It mattered because at least if you were developing for the XBone and wanted to take advantage of the Kinect you knew everyone had it, so it might be worth trying. Now you won't have that guarantee so why bother taking that risk? Reply
  • anandreader106 - Tuesday, May 13, 2014 - link

    Death666Angel is correct. When developing a game across multiple platforms, it doesn't matter that every XB1 has Kinect because not every platform has a camera. Therefore, there's no real incentive to spend time on Kinect features that only benefit one system.

    csroc - You also make an interesting statement that I've always taken issue with:

    "It mattered because at least if you were developing for the XBone and wanted to take advantage of the Kinect you knew everyone had it, so it might be worth trying."

    Even if a developer was making an exclusive, they had the OPTION to develop for Kinect. They didn't have to. Even if a developer did make something for Kinect, it doesn't mean it was going to be a good implementation or fun. (I'm looking at you Ghost Recon Future Soldier!)

    The consumer should have the option to purchase a Kinect camera just like a developer has the option to make use of it.
    Reply
  • mrfunjitsu - Tuesday, May 13, 2014 - link

    Agreed. Developers of cross platform games want to develop once and move on. They don't want to create unique experiences for every platform (much as we'd like that not to be the case). That is the reason accessories have poor take up. The only common denominator across all the platforms is the gamepad. Reply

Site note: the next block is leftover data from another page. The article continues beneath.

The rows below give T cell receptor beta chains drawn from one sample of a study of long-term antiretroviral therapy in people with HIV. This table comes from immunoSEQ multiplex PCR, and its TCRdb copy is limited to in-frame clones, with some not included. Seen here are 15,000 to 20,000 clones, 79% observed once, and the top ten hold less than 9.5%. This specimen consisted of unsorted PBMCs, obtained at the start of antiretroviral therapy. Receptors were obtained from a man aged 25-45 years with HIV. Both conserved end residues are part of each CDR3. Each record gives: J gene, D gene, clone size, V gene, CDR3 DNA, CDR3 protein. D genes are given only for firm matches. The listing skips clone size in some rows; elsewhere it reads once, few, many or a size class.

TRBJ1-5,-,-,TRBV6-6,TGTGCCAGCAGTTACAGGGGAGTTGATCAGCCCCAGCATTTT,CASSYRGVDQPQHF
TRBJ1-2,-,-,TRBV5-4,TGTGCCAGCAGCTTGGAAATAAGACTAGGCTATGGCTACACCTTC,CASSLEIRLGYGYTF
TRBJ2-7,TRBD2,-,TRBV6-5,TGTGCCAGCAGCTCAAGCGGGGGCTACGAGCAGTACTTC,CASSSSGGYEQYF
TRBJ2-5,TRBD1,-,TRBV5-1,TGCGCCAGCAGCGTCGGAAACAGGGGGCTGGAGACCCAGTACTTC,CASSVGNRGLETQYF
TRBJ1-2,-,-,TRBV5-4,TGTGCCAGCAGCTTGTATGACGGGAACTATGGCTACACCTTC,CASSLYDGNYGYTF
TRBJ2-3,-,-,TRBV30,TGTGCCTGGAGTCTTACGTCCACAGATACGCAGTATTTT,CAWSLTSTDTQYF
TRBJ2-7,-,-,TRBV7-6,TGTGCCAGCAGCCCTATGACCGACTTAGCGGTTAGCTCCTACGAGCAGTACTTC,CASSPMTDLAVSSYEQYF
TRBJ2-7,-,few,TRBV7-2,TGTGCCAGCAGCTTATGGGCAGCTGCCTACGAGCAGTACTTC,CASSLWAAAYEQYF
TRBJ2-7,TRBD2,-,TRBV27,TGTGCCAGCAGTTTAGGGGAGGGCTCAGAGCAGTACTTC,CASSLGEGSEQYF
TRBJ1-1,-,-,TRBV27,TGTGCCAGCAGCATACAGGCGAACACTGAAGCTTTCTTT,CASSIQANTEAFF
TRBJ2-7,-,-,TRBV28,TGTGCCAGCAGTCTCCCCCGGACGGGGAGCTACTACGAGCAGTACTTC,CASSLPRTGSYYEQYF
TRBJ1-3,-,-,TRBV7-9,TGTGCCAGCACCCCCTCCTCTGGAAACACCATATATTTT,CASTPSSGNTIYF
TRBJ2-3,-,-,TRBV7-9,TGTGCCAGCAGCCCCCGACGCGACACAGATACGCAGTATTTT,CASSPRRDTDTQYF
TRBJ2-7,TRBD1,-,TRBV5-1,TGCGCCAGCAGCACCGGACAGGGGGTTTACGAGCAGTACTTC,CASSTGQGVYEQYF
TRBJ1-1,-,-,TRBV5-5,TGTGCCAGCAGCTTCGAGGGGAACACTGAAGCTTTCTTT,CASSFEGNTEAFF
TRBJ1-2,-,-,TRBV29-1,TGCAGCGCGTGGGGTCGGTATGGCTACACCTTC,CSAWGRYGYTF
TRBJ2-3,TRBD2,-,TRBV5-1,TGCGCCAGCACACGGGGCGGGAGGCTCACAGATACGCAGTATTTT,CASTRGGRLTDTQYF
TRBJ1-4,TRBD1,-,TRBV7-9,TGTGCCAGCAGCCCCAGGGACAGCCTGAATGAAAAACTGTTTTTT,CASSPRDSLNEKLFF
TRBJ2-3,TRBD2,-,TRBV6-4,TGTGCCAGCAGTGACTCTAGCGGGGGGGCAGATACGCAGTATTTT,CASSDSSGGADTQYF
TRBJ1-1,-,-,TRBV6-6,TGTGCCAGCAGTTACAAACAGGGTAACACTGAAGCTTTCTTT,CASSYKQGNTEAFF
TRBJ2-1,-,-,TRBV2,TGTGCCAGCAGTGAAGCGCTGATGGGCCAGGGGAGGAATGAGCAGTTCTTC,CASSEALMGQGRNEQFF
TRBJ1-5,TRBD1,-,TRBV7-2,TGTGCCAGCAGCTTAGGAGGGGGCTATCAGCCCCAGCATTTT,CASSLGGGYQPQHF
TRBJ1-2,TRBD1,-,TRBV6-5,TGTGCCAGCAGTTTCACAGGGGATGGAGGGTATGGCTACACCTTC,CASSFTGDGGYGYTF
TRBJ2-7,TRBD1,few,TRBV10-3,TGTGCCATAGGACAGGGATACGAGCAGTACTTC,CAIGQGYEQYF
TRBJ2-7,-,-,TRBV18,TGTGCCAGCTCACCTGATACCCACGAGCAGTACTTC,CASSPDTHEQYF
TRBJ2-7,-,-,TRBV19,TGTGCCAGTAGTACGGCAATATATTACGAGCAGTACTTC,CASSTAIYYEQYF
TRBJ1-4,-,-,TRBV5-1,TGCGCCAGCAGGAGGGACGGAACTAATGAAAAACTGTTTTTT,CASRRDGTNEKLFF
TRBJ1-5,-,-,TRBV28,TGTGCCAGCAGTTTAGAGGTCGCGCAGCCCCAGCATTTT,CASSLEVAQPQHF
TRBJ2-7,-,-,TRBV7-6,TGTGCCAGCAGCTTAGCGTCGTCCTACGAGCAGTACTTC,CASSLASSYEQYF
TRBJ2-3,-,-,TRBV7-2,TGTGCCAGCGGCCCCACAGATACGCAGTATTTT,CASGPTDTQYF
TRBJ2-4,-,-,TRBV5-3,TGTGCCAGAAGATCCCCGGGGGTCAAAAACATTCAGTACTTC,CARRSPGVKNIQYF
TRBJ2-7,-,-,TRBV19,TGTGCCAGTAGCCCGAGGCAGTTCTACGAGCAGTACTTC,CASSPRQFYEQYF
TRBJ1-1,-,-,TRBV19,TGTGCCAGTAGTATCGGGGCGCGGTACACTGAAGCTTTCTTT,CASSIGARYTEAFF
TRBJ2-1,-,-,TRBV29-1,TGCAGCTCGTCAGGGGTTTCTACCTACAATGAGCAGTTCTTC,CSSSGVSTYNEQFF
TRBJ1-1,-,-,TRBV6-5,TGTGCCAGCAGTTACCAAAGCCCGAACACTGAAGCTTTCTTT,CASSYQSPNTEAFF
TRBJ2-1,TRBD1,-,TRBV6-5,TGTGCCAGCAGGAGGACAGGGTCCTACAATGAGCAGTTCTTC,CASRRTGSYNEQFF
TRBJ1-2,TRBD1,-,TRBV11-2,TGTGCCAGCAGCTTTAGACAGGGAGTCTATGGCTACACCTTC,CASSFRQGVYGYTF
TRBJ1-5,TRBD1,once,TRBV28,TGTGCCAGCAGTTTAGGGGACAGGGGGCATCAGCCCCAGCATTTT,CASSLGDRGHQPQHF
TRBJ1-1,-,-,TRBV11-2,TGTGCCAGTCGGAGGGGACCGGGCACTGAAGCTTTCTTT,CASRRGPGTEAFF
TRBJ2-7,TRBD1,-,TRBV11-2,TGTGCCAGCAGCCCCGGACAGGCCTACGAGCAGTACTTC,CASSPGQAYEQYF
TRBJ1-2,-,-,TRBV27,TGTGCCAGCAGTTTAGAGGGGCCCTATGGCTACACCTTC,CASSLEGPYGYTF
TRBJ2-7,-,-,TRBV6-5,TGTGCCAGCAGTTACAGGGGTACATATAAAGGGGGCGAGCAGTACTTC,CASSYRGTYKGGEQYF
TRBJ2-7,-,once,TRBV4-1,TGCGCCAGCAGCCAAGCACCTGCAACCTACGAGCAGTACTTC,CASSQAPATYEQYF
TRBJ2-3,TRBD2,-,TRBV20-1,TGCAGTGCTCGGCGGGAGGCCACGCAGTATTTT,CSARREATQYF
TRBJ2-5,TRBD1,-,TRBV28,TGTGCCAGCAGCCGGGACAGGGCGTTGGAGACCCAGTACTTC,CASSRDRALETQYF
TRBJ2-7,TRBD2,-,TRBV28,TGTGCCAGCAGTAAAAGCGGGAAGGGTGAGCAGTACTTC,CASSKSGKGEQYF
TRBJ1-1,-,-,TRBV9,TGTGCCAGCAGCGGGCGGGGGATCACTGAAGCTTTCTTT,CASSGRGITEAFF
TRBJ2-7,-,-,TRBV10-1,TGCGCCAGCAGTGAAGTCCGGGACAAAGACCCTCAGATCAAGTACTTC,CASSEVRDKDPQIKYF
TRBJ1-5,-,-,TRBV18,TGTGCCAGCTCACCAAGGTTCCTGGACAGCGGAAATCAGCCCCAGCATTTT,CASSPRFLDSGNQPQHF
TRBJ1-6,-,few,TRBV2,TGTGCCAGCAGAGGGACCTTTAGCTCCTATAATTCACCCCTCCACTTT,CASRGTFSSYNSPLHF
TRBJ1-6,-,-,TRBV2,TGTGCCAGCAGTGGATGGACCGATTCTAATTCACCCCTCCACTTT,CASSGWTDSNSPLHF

• csroc - Tuesday, May 13, 2014 - link

    I should add, if there would ever be a killer Kinect app, having it on all the consoles would increase the chances of that coming to be. Reply
  • Guspaz - Tuesday, May 13, 2014 - link

    Worse than that, Microsoft controls three of the currently available gaming platforms (PC/360/XB1).

    To be honest, the XBox should never have existed in the first place as a standalone platform. They should have made the first XBox live up to its name as the "DirectX Box" and used the same operating system (Windows), similar to what Valve is doing with their Steam Machines (which are just gaming-optimized PCs running desktop Linux).

    They're starting to move a bit more that way, at least, with support for running Windows apps on the XB1, but few people really use Windows "apps" in the sense Microsoft means (from the Windows Store).
    Reply
  • Hrel - Tuesday, May 13, 2014 - link

    Xbone* Reply
  • Sabresiberian - Tuesday, May 20, 2014 - link

    Where do you get your sales figures from? I haven't found any reports that back up your implication that the Xbox One is somehow an insignificant part of the gaming business. Reply
  • GeorgeH - Tuesday, May 13, 2014 - link

    They've also announced that they will no longer require a Live Gold subscription for Netflix, Hulu, and other media streaming services. That's a far bigger deal, as it was pretty ridiculous to position the One as an all in one entertainment device and then charge extra for access to subscription streaming services that have nothing to do with Microsoft.

    It's even more ridiculous when everything from my TV to my toaster can stream Netflix etc. without added fees, but the "OMG awesome media device" that is the One cannot.
    Reply